Adrian Hamilton: Now we want Gaddafi out, now we don't

International Studies

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If the British and French governments now find themselves all over the place in their policy towards Libya and the removal of Colonel Gaddafi, they have only themselves to blame.

On Tuesday, William Hague followed the French Foreign Minister, Alain Juppé, (literally – they shared the same podium in Paris) in accepting the possibility that Gaddafi and his family could remain in Libya after months in which the two had insisted he would have to go. Yesterday Hague followed France again by announcing that Britain would now recognise the Libyan opposition and eject from London the diplomats representing the old Gaddafi regime.

This is gesture politics of the worst kind. It's meant to show that, while the UK now recognises that it may not be able to get rid of Gaddafi personally, it is still proceeding ahead with promoting regime change. In reality it is simply an acknowledgement of the facts on the ground.

We threw our air weight behind the opposition in the fond belief that this would change the military balance and enable the opposition forces to win the war. They didn't. Instead, a stalemate has developed which could well last through the summer. Declaring now that Gaddafi can stay so long as he relinquishes power is just spitting in the wind. The whole point is that the Libyan leader won't relinquish power so long as he thinks he has the military capacity to hold on in at least part of Libya. And that he seems to have.

Over the long term, you can see him being squeezed out simply by economic pressure and the loss of oil revenues. But in the short run, the best policy of the West is not to go on screaming about what he can and cannot do, but to get the opposition to declare a cease-fire and for talks between the sides to begin, whether under the aegis of the UN or the African Union.

The trouble with Western politicians – all politicians – is that of "ownership". Give them a potentially advantageous development such as the Arab Spring and they want to claim a part in it. Given them an event which turns sour, such as Yemen or Bahrain, and they will distance themselves as far as possible.

But the Arab Spring is not something that can be "owned" in this way. It would be wonderful if great social movements such as the uprisings in the Middle East could take place peacefully in an atmosphere of sweetness and light. But they are ultimately about power and that is determined by all sorts of factors, most of them local.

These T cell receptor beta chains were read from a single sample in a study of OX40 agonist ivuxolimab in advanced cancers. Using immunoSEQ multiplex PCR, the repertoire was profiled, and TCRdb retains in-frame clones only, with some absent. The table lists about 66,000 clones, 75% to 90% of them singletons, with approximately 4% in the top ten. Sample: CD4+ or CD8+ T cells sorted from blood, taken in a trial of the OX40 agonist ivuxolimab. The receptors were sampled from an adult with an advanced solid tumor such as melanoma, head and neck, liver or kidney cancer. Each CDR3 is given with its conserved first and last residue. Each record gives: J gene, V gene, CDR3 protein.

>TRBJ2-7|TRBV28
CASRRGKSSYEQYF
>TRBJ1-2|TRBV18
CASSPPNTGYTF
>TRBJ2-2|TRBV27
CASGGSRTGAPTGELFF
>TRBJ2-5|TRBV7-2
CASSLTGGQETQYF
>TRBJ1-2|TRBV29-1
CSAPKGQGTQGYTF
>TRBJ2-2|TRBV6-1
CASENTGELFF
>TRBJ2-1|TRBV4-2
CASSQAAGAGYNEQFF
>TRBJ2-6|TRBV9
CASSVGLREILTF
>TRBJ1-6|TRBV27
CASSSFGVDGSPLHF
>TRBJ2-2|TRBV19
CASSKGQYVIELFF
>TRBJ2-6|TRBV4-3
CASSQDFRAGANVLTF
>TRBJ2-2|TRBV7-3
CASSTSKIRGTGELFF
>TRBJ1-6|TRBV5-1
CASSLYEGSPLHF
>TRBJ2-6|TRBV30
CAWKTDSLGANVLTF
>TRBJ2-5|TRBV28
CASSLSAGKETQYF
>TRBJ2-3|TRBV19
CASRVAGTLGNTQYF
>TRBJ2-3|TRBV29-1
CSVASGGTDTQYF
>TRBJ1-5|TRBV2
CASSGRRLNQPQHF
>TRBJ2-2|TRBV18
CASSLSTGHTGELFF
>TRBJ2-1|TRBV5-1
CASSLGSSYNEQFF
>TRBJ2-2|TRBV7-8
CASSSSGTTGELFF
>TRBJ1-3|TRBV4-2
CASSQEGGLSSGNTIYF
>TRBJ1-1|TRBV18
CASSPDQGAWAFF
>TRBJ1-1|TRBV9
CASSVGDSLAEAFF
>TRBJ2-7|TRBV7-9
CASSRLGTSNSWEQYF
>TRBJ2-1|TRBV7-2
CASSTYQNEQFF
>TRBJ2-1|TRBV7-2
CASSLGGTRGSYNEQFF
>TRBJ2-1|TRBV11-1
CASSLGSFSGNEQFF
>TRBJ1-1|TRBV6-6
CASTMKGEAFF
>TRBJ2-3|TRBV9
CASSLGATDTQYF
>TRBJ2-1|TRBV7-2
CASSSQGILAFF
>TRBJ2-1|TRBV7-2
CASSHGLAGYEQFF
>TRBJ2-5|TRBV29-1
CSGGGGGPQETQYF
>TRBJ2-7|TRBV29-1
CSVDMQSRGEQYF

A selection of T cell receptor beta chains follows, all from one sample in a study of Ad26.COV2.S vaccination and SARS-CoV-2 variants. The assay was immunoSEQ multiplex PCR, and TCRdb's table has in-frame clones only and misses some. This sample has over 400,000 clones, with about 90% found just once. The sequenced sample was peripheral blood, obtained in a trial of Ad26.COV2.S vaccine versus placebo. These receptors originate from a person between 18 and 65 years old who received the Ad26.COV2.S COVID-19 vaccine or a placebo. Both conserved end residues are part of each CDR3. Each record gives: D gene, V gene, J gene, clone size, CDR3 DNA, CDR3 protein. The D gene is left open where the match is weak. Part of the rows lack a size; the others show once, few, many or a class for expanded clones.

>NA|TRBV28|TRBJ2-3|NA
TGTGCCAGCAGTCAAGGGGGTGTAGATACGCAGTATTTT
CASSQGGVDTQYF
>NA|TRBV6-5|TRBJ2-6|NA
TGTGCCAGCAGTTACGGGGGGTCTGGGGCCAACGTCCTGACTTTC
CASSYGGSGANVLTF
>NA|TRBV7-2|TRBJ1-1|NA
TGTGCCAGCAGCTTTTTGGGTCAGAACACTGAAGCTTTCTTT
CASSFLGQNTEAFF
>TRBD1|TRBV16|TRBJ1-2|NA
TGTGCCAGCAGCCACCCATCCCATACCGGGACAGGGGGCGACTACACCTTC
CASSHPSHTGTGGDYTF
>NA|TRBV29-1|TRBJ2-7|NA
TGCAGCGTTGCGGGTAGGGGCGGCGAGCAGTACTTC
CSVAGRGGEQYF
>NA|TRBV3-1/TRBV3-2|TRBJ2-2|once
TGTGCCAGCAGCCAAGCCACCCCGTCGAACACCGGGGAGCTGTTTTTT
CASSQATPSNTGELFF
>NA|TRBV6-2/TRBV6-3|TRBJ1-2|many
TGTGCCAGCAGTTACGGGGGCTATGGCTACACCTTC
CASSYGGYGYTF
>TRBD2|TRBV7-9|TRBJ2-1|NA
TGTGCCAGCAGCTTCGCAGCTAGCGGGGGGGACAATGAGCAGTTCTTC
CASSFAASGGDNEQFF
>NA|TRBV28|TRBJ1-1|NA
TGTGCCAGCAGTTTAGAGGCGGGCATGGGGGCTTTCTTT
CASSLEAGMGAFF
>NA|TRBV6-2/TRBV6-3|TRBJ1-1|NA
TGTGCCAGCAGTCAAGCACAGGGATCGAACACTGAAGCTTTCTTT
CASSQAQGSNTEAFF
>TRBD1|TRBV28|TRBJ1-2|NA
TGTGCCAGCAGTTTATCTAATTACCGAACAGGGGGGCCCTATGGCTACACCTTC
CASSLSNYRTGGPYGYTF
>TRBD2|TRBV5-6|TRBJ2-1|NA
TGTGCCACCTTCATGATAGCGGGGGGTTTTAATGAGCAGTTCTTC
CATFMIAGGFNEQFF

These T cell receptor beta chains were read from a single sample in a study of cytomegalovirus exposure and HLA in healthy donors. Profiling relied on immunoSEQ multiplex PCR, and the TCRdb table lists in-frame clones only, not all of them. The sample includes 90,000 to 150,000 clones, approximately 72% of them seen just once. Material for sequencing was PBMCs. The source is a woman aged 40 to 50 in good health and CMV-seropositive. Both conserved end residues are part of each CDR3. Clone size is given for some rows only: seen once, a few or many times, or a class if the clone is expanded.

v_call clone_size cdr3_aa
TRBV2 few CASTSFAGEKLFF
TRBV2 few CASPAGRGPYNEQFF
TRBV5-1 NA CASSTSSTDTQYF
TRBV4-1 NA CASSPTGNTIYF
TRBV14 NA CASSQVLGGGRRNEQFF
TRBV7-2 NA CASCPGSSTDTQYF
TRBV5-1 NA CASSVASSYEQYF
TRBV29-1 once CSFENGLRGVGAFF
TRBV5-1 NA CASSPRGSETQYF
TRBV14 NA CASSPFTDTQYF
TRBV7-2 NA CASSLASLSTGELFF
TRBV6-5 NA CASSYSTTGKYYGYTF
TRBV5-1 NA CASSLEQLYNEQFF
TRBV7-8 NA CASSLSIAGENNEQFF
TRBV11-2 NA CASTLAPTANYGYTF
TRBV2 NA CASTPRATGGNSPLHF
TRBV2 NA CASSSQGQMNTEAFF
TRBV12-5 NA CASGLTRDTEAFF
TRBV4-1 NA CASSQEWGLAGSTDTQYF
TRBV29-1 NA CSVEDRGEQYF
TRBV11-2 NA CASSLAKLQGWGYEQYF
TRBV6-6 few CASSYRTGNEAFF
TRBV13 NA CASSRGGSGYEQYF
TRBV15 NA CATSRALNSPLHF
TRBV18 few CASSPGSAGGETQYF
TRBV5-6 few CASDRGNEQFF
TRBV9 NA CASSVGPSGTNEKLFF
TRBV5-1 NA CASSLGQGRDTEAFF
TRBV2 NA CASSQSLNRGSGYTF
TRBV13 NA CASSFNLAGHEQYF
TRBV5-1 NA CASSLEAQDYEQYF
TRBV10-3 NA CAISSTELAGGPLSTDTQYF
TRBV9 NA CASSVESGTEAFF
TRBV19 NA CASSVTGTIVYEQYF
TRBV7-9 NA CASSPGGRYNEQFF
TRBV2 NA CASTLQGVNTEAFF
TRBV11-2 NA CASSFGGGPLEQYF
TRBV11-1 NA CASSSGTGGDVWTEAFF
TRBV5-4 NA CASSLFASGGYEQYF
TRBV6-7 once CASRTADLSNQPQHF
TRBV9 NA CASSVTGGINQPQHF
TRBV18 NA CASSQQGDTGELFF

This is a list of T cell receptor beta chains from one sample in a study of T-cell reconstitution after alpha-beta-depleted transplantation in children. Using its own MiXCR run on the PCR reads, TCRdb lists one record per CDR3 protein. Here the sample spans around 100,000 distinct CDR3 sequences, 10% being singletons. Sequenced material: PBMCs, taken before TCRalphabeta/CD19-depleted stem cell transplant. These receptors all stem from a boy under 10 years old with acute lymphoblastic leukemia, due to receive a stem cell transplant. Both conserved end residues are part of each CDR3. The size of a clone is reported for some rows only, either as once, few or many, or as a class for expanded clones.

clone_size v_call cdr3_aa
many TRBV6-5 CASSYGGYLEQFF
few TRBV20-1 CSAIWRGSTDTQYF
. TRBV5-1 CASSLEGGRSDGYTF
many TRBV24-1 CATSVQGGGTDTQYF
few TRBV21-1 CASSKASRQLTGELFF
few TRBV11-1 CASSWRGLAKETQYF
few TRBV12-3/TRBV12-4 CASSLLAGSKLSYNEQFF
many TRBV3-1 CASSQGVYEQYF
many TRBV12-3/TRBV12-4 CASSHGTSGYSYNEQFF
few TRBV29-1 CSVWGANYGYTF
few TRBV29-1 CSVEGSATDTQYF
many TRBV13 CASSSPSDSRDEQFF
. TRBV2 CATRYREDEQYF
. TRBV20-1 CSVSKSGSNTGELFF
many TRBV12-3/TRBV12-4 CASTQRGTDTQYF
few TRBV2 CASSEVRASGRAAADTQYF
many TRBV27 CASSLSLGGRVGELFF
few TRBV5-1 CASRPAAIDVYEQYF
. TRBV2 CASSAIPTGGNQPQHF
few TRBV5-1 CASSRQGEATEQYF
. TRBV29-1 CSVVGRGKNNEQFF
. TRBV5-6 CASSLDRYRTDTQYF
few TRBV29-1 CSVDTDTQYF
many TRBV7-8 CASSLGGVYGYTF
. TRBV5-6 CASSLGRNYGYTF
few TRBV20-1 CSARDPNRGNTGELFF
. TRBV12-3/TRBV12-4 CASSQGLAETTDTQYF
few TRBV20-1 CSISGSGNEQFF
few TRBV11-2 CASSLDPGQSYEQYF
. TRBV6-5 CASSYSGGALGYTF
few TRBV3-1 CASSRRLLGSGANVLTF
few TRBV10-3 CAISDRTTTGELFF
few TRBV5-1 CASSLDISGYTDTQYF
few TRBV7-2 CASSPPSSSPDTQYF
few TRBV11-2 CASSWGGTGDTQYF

Western intervention can't work unless you go the whole hog and invade a country and then you're in all the problems we've seen in Iraq and Afghanistan. The best Western policy is discreet observance.

Which is not to say that we should sit back and do nothing. But the best weapons, the best inducements, at our disposal are economic ones. Recognising the National Transitional Council as the true government won't do much. In the end the Libyans themselves are going to have to work out their political destiny. But we can at least offer them a future in which economic assistance, open markets and freedom of movement offer a better life than they have suffered in the years of autocratic rule and corruption.

Open borders and immigration are, of course, the last thing European politician are ready to accept. Nor are they willing to offer much in the way of market access or direct economic support in these days of austerity.

But step back a moment and consider. The Arab Spring could be the best thing to have happened to Europe in a generation, opening up the opportunity not just of a new politics for the whole Mediterranean but an economic renaissance that would take in southern Europe as well as North Africa. It's time for a bigness of response not a quibbling over the future of Colonel Gaddafi, however unpleasant a man he may be.

Questions Norway may have to face

It's hard not to think that the Norwegians have managed their tragedy with a great deal more dignity than if it had happened here. For a start the British media would have been all over Anders Breivik's family. They would have also been far more ruthless, and judgemental, about the failure of the Norwegian police to react in time. The Norwegians feel there will be time enough to debate such a delicate issue later. And they may well be right, given the grief of the moment. But one hopes that dignity is not at the expense of a thorough investigation of the response.

True, the security forces were looking in the other direction, at would-be jihadists, as the main threat. But it doesn't really matter where the threat comes from, they should have been far better prepared to take a grip on the situation. However uncomfortable the truth may be, the shooting should never have been left to go on for so long, especially when the perpetrator was prepared to give himself up so easily.

The death of a street seller in China

The parallels between the riots this week in Anshun in China and the demonstrations in southern Tunisia, which led to the fall of President Ben Ali's regime, are all too close. Both started after deaths of poor local street sellers were rumoured to have been caused by the brutality of local officials. The Chinese have smothered the riot, and news of it, pretty quickly – as you would expect. But the similarity is telling: in both cases a simmering resentment of oppression by petty and corrupt officialdom that won't be stamped out that easily.